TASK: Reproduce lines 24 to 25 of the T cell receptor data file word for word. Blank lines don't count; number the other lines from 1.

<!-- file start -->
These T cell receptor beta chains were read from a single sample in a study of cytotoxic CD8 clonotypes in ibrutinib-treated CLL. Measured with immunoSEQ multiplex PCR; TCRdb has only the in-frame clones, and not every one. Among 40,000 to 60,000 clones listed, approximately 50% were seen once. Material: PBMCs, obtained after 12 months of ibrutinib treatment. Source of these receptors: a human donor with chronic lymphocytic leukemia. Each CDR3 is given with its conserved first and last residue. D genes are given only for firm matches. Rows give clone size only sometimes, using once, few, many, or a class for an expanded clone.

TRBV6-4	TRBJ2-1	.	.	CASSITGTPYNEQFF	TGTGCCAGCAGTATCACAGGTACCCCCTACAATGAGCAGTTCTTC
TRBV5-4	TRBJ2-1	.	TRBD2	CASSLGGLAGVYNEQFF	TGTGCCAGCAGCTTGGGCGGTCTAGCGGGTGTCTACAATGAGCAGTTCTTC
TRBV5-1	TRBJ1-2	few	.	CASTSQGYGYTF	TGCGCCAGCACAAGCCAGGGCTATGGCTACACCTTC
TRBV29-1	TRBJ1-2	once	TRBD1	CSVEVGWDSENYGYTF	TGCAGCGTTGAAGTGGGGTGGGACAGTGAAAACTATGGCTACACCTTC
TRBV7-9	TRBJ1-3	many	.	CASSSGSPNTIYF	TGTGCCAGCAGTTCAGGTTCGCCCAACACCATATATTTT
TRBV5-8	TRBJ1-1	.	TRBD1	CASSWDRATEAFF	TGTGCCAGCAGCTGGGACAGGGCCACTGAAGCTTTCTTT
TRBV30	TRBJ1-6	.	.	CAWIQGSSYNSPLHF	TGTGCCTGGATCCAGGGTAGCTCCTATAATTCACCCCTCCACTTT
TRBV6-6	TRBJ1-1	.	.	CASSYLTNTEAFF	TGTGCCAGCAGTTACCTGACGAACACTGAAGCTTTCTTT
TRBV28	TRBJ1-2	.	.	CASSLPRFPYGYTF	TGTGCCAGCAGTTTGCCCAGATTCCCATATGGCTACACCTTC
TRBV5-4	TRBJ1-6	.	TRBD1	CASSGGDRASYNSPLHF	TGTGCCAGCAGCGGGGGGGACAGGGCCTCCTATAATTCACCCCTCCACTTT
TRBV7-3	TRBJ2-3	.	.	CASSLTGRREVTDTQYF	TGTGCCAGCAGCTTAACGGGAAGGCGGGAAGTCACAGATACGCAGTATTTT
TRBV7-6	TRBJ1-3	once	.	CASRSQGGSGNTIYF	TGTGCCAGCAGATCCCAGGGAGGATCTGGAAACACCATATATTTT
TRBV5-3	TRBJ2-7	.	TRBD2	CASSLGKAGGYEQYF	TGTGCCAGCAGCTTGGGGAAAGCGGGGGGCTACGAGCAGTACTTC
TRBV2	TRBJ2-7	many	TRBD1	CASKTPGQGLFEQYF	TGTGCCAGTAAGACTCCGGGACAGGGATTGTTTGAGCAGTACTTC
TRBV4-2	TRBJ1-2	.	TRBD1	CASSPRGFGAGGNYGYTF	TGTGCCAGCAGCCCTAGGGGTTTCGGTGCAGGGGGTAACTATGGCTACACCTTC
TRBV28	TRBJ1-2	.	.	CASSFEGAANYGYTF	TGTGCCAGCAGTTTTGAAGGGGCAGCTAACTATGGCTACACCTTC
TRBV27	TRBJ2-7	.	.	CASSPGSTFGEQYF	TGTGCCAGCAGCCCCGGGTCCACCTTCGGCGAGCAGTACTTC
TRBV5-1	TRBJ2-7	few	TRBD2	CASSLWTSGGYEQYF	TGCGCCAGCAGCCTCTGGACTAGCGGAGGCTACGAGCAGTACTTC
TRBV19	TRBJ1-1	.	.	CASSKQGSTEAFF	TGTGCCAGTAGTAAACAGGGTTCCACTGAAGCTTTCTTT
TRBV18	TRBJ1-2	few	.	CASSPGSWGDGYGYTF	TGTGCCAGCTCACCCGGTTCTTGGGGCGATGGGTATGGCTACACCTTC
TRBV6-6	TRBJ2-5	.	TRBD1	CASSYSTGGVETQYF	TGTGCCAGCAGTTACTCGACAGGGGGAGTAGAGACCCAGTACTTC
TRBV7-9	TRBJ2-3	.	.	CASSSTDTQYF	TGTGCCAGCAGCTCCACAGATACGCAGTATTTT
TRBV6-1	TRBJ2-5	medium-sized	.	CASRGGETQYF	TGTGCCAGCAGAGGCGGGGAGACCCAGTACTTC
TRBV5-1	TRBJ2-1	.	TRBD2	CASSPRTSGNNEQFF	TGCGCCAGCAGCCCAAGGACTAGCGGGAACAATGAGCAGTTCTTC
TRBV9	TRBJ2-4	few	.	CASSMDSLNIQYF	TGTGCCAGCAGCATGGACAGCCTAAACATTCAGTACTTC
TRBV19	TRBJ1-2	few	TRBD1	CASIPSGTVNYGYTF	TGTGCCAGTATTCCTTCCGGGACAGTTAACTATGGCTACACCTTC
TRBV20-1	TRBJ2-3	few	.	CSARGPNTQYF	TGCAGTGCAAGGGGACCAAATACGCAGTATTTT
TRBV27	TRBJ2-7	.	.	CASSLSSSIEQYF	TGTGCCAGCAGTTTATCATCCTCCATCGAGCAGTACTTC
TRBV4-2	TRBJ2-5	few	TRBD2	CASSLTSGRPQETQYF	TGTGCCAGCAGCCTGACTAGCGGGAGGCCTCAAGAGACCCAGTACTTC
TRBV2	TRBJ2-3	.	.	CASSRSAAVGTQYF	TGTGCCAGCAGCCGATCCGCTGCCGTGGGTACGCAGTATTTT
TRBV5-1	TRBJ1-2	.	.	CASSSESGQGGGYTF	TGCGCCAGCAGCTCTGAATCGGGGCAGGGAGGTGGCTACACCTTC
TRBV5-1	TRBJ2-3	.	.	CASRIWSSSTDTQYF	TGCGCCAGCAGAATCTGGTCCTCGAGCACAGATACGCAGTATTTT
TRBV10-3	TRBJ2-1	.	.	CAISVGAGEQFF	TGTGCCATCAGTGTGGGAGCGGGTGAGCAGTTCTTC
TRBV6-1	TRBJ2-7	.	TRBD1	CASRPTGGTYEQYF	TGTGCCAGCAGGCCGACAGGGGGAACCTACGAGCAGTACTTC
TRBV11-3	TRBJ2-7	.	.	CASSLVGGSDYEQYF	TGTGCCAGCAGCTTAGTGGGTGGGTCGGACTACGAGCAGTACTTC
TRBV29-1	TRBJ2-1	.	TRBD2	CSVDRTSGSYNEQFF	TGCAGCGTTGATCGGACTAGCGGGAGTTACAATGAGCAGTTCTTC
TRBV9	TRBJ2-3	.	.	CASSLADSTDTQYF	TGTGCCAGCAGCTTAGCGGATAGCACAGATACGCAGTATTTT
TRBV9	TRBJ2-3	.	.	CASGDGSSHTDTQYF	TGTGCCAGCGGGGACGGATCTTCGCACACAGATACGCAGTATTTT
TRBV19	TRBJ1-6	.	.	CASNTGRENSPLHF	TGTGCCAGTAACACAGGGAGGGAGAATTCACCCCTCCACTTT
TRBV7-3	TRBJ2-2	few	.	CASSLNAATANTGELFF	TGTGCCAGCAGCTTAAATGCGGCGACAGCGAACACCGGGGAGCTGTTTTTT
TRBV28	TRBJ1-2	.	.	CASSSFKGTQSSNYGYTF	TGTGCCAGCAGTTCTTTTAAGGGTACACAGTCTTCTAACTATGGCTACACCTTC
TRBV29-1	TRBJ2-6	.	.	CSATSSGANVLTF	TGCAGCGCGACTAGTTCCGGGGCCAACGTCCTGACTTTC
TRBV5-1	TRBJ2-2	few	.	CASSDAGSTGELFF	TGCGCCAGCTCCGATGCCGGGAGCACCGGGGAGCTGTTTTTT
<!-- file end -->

TRBV6-1	TRBJ2-5	medium-sized	.	CASRGGETQYF	TGTGCCAGCAGAGGCGGGGAGACCCAGTACTTC
TRBV5-1	TRBJ2-1	.	TRBD2	CASSPRTSGNNEQFF	TGCGCCAGCAGCCCAAGGACTAGCGGGAACAATGAGCAGTTCTTC